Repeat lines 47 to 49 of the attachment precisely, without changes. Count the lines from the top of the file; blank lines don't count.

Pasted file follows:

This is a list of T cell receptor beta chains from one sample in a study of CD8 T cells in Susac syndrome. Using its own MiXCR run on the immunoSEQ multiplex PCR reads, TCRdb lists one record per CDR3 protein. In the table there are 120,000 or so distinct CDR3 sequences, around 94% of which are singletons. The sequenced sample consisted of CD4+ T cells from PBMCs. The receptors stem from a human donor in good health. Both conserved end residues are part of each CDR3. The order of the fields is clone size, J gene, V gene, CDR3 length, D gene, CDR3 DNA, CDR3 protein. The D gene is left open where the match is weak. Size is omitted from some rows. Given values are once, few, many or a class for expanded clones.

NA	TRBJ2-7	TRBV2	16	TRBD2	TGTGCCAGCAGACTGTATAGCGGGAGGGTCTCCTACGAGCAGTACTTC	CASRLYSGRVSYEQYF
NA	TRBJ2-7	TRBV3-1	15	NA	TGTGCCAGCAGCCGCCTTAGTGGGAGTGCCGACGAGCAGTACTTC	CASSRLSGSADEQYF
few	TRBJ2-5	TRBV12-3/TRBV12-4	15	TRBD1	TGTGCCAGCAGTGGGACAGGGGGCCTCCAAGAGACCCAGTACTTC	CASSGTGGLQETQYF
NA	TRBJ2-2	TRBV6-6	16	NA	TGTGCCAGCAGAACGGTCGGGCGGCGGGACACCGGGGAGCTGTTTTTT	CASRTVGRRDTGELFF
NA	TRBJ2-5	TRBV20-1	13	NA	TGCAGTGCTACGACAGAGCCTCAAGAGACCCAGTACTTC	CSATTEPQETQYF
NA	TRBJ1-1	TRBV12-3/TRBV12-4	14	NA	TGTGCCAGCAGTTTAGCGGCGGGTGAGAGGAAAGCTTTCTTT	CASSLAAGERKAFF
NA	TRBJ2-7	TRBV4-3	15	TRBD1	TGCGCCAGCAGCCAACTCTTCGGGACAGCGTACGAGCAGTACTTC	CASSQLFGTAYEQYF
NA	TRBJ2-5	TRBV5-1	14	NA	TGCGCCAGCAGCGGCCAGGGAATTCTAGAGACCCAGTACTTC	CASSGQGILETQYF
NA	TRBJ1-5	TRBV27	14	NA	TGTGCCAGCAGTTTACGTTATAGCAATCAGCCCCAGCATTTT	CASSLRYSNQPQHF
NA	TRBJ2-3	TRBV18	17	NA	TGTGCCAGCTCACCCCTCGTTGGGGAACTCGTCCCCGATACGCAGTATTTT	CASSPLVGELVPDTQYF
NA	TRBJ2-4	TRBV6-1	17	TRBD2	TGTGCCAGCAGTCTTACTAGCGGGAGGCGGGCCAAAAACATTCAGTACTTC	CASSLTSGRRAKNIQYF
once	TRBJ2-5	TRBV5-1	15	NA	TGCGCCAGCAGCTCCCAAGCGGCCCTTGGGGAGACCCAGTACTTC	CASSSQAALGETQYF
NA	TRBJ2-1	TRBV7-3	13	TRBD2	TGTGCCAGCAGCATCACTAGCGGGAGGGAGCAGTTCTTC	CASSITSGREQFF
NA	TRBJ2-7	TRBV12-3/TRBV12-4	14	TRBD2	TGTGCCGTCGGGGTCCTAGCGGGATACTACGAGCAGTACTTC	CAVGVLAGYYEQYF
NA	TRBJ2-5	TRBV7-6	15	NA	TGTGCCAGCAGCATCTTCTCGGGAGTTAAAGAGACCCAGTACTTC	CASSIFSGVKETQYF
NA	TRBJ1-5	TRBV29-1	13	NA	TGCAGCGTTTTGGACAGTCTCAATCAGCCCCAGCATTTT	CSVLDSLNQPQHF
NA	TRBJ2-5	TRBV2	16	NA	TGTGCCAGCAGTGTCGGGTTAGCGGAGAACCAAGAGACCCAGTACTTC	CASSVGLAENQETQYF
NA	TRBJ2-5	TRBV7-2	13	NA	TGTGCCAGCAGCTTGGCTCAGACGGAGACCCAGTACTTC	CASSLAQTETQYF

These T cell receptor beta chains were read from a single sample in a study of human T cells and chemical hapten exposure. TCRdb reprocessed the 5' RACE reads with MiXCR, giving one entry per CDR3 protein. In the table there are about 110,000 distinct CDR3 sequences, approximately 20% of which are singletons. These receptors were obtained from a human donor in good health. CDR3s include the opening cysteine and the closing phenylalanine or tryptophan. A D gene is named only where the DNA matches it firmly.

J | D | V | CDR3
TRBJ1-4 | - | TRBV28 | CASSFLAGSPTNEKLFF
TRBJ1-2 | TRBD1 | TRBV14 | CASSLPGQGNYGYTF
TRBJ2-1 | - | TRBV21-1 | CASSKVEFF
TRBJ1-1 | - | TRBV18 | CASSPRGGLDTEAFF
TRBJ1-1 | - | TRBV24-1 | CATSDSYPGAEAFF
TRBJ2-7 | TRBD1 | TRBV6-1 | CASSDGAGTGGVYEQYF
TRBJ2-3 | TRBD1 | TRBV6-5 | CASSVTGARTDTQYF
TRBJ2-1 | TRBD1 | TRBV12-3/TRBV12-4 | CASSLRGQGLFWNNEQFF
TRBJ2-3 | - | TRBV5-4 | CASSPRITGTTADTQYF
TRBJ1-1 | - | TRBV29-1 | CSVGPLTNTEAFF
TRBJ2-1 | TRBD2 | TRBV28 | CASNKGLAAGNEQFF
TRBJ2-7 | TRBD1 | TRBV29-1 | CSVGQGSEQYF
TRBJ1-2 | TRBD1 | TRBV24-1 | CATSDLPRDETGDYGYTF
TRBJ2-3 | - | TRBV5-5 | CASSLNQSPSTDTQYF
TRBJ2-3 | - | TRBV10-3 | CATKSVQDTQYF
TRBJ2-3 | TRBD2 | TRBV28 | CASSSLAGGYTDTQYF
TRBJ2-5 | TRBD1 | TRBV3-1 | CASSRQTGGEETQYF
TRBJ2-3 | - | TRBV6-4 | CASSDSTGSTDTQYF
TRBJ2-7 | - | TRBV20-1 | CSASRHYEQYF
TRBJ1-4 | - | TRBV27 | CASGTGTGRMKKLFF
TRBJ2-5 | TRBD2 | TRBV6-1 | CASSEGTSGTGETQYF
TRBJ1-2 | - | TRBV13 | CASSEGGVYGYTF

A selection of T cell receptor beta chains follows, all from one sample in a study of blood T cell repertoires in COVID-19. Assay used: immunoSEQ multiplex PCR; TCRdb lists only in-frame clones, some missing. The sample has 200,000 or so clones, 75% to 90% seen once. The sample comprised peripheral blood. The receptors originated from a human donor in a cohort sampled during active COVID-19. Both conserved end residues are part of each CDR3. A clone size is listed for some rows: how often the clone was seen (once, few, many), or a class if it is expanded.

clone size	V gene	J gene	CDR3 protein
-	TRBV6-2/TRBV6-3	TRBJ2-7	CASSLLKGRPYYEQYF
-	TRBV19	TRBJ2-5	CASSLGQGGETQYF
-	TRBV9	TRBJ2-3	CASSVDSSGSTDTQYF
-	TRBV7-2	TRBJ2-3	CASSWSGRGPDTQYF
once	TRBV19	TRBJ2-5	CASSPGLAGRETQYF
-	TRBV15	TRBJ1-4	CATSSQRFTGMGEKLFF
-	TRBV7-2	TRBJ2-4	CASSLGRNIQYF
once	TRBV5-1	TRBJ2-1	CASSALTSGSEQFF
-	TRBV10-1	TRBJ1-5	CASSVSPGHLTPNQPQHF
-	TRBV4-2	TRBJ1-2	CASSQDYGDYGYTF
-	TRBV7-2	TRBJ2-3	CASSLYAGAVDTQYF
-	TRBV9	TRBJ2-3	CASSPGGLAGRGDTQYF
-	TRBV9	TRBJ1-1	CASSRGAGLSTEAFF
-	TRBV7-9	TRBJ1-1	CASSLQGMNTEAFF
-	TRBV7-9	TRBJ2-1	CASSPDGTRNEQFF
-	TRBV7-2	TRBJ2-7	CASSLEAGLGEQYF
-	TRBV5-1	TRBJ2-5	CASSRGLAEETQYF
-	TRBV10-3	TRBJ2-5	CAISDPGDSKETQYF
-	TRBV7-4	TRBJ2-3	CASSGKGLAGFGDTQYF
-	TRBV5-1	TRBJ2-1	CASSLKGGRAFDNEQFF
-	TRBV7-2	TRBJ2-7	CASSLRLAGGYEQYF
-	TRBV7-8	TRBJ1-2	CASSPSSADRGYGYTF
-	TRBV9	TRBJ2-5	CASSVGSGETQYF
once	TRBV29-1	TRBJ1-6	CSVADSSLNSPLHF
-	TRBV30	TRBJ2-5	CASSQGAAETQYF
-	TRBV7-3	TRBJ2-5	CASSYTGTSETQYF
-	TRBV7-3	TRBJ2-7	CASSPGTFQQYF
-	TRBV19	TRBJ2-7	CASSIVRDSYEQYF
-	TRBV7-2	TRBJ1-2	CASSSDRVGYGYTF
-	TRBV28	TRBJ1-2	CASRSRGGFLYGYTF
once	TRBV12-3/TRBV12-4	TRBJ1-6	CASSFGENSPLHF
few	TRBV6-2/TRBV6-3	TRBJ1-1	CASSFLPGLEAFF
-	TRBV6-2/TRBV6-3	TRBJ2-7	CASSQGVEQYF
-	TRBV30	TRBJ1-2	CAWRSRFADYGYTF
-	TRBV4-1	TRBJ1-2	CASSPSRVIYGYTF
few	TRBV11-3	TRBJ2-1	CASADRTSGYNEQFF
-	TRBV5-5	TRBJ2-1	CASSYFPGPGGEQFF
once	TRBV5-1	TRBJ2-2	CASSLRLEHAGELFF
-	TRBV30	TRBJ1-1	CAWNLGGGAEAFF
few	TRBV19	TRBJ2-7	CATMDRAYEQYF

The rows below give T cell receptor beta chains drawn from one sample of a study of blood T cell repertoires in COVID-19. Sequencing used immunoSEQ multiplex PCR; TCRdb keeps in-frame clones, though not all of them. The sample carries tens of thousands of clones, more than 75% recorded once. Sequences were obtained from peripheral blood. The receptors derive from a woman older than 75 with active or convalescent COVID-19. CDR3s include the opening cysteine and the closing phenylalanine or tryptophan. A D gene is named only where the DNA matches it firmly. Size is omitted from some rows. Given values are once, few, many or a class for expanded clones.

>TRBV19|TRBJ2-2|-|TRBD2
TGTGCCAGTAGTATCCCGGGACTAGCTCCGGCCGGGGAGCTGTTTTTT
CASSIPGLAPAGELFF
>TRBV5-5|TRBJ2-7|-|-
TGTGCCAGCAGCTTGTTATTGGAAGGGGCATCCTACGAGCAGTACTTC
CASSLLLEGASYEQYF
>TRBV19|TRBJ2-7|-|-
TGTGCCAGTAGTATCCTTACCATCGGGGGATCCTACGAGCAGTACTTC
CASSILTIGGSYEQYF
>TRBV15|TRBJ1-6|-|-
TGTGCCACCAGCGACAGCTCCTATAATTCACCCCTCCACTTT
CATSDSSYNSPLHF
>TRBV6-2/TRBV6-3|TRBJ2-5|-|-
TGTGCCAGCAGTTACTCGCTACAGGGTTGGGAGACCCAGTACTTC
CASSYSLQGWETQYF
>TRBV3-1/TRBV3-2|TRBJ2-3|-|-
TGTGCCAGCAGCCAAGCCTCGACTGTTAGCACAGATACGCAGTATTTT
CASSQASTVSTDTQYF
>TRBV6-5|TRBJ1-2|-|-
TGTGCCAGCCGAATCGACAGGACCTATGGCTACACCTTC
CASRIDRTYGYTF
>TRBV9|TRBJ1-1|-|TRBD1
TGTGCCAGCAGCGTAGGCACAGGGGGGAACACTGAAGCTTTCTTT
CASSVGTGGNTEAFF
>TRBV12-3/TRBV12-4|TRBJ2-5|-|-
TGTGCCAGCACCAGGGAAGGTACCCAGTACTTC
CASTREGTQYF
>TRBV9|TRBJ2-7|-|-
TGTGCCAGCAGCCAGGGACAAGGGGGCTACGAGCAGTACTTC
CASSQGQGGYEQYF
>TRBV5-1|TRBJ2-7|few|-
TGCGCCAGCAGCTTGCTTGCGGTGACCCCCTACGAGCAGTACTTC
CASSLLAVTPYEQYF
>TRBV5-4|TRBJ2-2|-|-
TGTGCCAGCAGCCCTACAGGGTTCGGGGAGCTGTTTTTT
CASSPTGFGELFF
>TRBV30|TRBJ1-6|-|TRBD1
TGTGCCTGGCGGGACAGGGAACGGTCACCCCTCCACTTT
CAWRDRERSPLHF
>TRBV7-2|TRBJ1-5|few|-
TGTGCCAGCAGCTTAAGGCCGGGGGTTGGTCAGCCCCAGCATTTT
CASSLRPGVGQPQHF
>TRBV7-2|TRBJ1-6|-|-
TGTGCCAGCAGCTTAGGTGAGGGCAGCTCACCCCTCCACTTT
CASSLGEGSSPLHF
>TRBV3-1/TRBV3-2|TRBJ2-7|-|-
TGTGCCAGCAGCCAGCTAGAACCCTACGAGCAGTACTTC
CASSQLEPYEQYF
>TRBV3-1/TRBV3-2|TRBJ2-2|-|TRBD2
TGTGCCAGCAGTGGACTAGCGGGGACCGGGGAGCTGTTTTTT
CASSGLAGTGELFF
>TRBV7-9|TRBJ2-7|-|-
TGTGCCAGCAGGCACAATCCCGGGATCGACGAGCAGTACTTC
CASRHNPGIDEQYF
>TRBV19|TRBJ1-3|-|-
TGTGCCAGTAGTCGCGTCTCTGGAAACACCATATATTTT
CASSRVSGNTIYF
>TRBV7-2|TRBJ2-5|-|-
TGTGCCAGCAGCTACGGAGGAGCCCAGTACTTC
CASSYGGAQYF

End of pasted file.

-	TRBV19	TRBJ2-5	CASSLGQGGETQYF
-	TRBV9	TRBJ2-3	CASSVDSSGSTDTQYF
-	TRBV7-2	TRBJ2-3	CASSWSGRGPDTQYF